Ferraris have always been works of art on wheels. From the first Ferrari road car to come out of Maranello in 1947, to 2013’s LaFerrari, each one is a masterpiece of style and engineering. Today we’re celebrating the five most beautiful vintage Ferrari autos (and yes, it was hard to narrow it down to just five) to ever roll off the production floor.
Try to keep the drool from dripping down your chin. That’s not a good look on anyone.
Ferrari 288 GTO
The Ferrari 288 GTO, produced from 1984 through 1985, is an exotic homologation of the Ferrari 308 GTB – which means that it was designed to comply with a racing series’ technical guidelines and meet its requirements for minimum levels of sales. In the case of the 288 GTO, that series was the new Group B Race series and a minimum of 200 cars in production was required for homologation. However, after the death of two drivers, the series was disestablished and the 288 GTO never raced. All 272 cars built remained purely road cars. In 2004, Sports Car International named the Ferrari 288 GTO number two on its list of the Top Sports Cars of the 1980s.
The name “Dino” honours the Ferrari founder’s late son, Alfredo “Dino” Ferrari, who is credited with the design of the V6 engine. Ferrari wanted to create a lower-priced, “affordable” sports car but didn’t want to diminish the Ferrari name with the cheaper car, and so the Dino brand was born. The mid-engine, rear-drive Dino sports cars were produced by Ferrari from 1968 to 1967. The Dino 246, the first Ferrari model to be produced in high numbers, was placed at number six on Sports Car International’s 2004 list of Top Sports Cars of the 1970s. Motor Trend Classic also placed the car at number seven on their list of the “10 Greatest Ferraris of all time”.
Ferrari 250 GT Lusso
Alternatively known as the GTL, GT/L, and the Berlinetta Lusso, the Ferrari 250 GT Lusso is often considered one of the most elegant entries in the Ferrari line up (and that’s really saying something). The 250 GT Lusso was designed by Pininfarina and bodied by Carrozzeria Scaglietti, and made a few appearances in sporting events of the 60s despite not being intended for racing. The car was manufactured for only 18 months and was the last model of the Ferrari 250 GT generation. Steve McQueen was an owner until 1967, when he gave up his GTL over frustrations with the V12 engine’s excessive smoke emissions.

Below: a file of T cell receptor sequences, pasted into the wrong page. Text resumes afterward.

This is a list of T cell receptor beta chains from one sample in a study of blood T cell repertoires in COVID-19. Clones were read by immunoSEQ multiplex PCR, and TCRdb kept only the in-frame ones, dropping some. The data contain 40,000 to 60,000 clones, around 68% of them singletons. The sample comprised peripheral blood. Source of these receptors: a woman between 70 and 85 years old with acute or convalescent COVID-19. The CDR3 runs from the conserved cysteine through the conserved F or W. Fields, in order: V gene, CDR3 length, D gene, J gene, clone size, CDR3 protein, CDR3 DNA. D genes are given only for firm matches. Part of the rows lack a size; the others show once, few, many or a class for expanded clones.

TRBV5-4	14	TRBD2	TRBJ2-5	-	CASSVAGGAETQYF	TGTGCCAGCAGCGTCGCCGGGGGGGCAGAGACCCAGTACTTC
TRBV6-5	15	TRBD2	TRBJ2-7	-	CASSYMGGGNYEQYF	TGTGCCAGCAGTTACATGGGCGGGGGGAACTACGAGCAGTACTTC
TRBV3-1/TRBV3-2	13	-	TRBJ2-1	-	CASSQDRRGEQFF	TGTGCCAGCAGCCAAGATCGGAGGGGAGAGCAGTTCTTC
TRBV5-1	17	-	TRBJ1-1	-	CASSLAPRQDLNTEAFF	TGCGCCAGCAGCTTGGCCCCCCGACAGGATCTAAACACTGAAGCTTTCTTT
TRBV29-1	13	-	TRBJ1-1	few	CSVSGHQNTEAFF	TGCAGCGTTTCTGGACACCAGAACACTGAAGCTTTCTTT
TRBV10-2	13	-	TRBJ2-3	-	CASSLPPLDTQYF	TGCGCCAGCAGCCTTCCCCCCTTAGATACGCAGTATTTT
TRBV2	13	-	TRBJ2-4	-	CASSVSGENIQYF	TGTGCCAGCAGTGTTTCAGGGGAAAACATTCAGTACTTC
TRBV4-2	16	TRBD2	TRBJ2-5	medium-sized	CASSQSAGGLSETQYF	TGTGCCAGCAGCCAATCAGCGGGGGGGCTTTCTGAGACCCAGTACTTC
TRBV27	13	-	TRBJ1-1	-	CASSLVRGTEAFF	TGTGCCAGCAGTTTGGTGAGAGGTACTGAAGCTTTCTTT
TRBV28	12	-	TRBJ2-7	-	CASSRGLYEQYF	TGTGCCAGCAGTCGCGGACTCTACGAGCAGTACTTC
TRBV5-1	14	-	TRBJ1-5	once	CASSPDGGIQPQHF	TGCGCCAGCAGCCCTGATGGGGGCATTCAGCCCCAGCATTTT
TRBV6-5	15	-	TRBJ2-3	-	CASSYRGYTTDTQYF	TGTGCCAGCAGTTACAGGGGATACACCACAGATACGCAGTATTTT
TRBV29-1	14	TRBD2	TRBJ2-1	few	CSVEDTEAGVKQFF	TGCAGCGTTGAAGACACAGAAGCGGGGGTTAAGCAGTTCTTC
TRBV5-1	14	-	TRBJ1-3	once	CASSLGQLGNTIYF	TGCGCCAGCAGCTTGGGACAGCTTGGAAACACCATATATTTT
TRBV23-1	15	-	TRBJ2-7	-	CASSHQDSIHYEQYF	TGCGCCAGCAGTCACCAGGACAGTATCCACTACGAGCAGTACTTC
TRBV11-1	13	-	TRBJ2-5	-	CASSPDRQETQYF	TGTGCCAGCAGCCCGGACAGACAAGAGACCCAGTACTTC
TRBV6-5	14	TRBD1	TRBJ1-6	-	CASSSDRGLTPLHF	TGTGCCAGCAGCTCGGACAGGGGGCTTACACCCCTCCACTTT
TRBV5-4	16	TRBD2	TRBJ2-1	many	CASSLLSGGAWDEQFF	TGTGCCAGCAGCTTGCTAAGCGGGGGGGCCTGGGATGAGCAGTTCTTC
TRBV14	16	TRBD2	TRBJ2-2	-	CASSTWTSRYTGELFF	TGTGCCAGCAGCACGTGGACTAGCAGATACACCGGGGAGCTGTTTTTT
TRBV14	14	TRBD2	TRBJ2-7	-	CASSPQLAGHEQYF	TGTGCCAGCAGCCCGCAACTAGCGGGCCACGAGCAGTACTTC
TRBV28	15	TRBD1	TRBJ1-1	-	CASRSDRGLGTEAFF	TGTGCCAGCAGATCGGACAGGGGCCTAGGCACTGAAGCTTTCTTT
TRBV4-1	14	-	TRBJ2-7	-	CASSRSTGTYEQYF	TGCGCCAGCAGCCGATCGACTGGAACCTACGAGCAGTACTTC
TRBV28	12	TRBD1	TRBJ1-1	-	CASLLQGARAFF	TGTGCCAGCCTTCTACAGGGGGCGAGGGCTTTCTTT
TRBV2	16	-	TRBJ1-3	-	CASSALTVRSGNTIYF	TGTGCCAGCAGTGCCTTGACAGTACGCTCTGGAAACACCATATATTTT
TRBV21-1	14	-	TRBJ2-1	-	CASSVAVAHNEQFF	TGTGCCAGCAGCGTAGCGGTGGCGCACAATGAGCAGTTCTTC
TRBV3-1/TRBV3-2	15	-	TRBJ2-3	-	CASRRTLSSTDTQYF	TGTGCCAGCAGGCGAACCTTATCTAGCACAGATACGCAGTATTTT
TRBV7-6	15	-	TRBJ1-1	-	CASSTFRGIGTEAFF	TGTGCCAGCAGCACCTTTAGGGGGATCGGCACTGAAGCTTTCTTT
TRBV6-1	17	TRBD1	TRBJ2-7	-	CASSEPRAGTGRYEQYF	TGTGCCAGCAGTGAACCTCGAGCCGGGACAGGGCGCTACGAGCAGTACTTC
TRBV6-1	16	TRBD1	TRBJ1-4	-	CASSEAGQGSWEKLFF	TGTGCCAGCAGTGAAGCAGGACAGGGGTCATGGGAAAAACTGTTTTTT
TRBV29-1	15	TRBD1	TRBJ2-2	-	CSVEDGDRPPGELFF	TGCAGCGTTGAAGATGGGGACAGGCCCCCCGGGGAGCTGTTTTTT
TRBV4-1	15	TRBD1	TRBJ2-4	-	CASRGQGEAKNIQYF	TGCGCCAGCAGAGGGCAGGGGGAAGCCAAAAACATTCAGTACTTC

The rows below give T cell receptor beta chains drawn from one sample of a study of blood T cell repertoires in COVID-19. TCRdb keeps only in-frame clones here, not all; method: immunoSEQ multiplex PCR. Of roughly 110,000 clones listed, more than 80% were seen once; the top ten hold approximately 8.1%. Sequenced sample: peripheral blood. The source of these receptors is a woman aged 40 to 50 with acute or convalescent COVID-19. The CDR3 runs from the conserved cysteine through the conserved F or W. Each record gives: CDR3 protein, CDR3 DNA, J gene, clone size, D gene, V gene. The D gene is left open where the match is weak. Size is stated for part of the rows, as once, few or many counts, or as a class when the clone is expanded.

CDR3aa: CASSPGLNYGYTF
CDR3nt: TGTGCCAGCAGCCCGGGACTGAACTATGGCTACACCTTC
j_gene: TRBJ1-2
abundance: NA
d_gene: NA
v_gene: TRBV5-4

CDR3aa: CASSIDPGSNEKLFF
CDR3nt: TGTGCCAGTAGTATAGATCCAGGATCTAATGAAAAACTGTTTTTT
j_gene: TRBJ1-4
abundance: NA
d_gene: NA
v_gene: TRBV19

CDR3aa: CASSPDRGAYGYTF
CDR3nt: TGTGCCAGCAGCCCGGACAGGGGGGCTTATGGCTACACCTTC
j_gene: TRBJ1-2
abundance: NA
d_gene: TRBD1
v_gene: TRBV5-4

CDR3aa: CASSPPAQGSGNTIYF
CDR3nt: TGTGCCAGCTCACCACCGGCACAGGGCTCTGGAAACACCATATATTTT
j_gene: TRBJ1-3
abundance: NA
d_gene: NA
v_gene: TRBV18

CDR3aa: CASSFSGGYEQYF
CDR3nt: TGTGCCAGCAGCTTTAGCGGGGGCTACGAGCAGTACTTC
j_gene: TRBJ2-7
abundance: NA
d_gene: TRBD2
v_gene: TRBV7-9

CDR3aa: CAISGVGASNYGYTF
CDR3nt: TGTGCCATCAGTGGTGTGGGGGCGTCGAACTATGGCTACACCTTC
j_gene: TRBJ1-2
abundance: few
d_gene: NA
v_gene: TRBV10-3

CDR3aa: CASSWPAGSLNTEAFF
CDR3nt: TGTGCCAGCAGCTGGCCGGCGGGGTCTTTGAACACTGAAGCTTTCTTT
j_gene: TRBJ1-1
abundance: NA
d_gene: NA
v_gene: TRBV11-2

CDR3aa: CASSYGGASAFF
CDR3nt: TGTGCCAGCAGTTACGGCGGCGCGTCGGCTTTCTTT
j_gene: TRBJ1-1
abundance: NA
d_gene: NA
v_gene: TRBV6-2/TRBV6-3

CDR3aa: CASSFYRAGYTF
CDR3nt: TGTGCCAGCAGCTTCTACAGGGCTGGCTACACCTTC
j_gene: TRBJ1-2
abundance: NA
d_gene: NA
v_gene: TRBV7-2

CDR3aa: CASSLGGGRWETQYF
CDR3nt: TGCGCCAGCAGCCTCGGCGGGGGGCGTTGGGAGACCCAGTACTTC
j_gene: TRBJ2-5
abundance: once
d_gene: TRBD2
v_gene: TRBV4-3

1967 Ferrari 275 GTB/4 Berlinetta
The 1967 Ferrari 275 GTB/4 Berlinetta was an attempt to transform the classic 250 GTO into a vehicle more suited for the road. Designed by Pininfarina and built by Scaglietti, the 275 GTB/4 was the first Ferrari not to be offered with wire wheels. The car quickly became a legend, and even now many still consider it one of the greatest Ferraris ever built. Faye Dunaway drove a convertible version in The Thomas Crown Affair, calling it “one of those red Italian things,” and her co-star Steve McQueen fell so hard for the 275 GTB/4 that he bought one of his own.
Ferrari 250 GTO
The Ferrari 250 GTO was produced by the Italian automaker from 1962 to 1964 for homologation into the FIA’s Group 3 Grand Touring Car category. In 2004, Sports Car International placed the 250 GTO eighth on a list of the Top Sports Cars of the 1960s and nominated it as the top sports car of all time. Motor Trend Classic also placed the car first on a list of the “Greatest Ferraris of all time.” The 250 GTO, touted as the Ferrari that most successfully embodies the brand, has become the most valuable of all Ferraris. Only 39 were made, and as of 2013, the record selling price for a 250 GTO is $52 million.
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